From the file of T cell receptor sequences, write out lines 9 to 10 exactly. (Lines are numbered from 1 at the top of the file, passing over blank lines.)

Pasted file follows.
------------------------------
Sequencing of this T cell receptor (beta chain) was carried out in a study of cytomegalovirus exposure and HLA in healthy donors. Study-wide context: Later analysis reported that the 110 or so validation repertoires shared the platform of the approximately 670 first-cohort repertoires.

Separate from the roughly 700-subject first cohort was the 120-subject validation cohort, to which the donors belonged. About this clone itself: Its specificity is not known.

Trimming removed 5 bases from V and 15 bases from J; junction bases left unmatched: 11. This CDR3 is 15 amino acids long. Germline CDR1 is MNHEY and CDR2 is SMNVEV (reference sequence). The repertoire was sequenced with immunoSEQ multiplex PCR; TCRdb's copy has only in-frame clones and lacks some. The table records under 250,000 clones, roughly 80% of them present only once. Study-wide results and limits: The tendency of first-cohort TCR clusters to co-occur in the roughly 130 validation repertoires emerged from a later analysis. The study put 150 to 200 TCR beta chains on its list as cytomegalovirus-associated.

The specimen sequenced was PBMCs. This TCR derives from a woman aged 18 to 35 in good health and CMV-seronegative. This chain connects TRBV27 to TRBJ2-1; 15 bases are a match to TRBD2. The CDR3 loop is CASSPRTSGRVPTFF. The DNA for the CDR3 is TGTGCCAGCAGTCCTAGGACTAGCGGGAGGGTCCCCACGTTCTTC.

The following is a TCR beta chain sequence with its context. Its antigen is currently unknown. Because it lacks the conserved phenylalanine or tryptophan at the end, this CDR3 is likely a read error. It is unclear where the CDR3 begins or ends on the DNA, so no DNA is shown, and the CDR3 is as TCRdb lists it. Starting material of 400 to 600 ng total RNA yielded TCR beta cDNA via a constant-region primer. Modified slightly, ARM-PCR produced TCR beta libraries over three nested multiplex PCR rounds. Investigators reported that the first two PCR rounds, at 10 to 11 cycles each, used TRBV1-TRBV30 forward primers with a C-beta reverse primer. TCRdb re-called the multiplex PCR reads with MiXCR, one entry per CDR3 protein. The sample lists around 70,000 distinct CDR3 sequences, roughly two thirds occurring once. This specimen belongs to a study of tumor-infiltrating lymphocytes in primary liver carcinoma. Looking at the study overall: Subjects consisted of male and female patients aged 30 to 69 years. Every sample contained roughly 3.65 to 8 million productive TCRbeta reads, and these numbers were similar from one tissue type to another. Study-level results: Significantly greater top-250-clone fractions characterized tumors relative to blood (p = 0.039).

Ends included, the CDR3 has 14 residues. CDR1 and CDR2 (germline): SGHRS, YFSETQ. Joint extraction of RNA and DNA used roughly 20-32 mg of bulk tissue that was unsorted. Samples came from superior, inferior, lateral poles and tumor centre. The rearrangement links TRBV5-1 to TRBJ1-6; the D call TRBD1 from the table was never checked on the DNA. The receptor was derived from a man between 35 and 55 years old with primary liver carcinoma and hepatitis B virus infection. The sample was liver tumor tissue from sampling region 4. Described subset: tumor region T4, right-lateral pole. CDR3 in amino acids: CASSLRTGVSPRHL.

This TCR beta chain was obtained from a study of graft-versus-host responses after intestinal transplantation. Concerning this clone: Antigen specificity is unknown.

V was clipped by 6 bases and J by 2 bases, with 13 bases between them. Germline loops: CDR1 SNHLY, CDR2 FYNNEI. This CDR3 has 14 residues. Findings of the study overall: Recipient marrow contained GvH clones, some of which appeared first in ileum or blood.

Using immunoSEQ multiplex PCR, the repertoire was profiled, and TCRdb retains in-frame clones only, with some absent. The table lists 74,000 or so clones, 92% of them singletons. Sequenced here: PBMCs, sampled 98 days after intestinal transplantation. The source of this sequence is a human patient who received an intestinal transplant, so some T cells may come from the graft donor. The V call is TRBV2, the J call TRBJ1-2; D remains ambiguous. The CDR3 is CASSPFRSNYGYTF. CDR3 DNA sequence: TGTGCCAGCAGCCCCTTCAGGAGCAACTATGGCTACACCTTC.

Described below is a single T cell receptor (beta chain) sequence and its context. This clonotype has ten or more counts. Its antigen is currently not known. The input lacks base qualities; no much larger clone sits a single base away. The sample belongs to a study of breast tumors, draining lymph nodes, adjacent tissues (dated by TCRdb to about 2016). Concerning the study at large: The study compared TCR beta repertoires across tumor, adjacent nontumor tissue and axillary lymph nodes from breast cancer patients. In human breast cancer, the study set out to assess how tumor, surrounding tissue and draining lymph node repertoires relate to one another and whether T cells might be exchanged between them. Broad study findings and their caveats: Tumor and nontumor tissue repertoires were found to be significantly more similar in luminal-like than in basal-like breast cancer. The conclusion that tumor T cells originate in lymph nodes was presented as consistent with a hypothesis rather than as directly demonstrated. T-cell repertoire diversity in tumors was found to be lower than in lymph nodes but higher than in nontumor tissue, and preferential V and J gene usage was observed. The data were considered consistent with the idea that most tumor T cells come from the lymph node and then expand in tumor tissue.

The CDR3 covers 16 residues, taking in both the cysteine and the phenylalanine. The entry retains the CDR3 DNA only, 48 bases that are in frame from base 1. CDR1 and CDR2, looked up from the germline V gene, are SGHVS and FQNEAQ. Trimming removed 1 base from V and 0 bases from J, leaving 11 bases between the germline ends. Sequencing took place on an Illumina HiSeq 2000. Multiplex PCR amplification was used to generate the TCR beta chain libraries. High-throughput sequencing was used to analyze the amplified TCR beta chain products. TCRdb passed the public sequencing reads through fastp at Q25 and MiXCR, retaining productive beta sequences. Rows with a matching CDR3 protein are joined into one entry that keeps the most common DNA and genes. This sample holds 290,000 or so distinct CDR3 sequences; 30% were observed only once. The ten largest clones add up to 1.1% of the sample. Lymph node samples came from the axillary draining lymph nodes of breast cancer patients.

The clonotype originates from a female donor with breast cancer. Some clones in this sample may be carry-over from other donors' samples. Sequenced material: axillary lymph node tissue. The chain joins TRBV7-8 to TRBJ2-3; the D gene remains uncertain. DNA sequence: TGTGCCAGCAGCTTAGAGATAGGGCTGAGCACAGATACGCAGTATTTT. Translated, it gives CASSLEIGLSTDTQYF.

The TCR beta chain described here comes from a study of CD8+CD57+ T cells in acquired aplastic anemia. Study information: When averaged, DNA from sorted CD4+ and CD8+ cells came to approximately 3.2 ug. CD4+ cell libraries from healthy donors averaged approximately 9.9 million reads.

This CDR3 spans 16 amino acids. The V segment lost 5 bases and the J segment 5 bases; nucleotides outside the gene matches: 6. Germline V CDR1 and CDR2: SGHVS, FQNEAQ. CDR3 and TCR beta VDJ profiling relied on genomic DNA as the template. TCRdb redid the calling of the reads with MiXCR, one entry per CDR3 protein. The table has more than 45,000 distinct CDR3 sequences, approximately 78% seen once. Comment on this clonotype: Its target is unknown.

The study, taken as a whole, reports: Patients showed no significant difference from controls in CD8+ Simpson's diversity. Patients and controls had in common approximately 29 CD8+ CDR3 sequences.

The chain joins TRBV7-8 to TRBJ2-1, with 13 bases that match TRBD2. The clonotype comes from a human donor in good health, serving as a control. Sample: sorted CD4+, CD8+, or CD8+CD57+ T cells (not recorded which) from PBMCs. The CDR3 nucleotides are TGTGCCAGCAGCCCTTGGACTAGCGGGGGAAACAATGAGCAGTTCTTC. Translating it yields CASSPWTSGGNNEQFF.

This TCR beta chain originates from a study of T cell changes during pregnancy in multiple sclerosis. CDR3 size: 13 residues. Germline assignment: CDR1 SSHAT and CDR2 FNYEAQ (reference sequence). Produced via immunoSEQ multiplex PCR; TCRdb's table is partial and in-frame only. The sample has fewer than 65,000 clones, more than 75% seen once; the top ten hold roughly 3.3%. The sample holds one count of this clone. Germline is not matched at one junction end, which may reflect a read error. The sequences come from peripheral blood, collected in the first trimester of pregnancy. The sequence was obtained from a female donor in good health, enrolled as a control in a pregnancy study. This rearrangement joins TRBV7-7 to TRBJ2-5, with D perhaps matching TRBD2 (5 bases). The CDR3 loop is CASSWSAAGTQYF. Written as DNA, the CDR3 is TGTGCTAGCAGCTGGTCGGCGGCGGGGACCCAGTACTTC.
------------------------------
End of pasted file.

Using immunoSEQ multiplex PCR, the repertoire was profiled, and TCRdb retains in-frame clones only, with some absent. The table lists 74,000 or so clones, 92% of them singletons. Sequenced here: PBMCs, sampled 98 days after intestinal transplantation. The source of this sequence is a human patient who received an intestinal transplant, so some T cells may come from the graft donor. The V call is TRBV2, the J call TRBJ1-2; D remains ambiguous. The CDR3 is CASSPFRSNYGYTF. CDR3 DNA sequence: TGTGCCAGCAGCCCCTTCAGGAGCAACTATGGCTACACCTTC.

Described below is a single T cell receptor (beta chain) sequence and its context. This clonotype has ten or more counts. Its antigen is currently not known. The input lacks base qualities; no much larger clone sits a single base away. The sample belongs to a study of breast tumors, draining lymph nodes, adjacent tissues (dated by TCRdb to about 2016). Concerning the study at large: The study compared TCR beta repertoires across tumor, adjacent nontumor tissue and axillary lymph nodes from breast cancer patients. In human breast cancer, the study set out to assess how tumor, surrounding tissue and draining lymph node repertoires relate to one another and whether T cells might be exchanged between them. Broad study findings and their caveats: Tumor and nontumor tissue repertoires were found to be significantly more similar in luminal-like than in basal-like breast cancer. The conclusion that tumor T cells originate in lymph nodes was presented as consistent with a hypothesis rather than as directly demonstrated. T-cell repertoire diversity in tumors was found to be lower than in lymph nodes but higher than in nontumor tissue, and preferential V and J gene usage was observed. The data were considered consistent with the idea that most tumor T cells come from the lymph node and then expand in tumor tissue.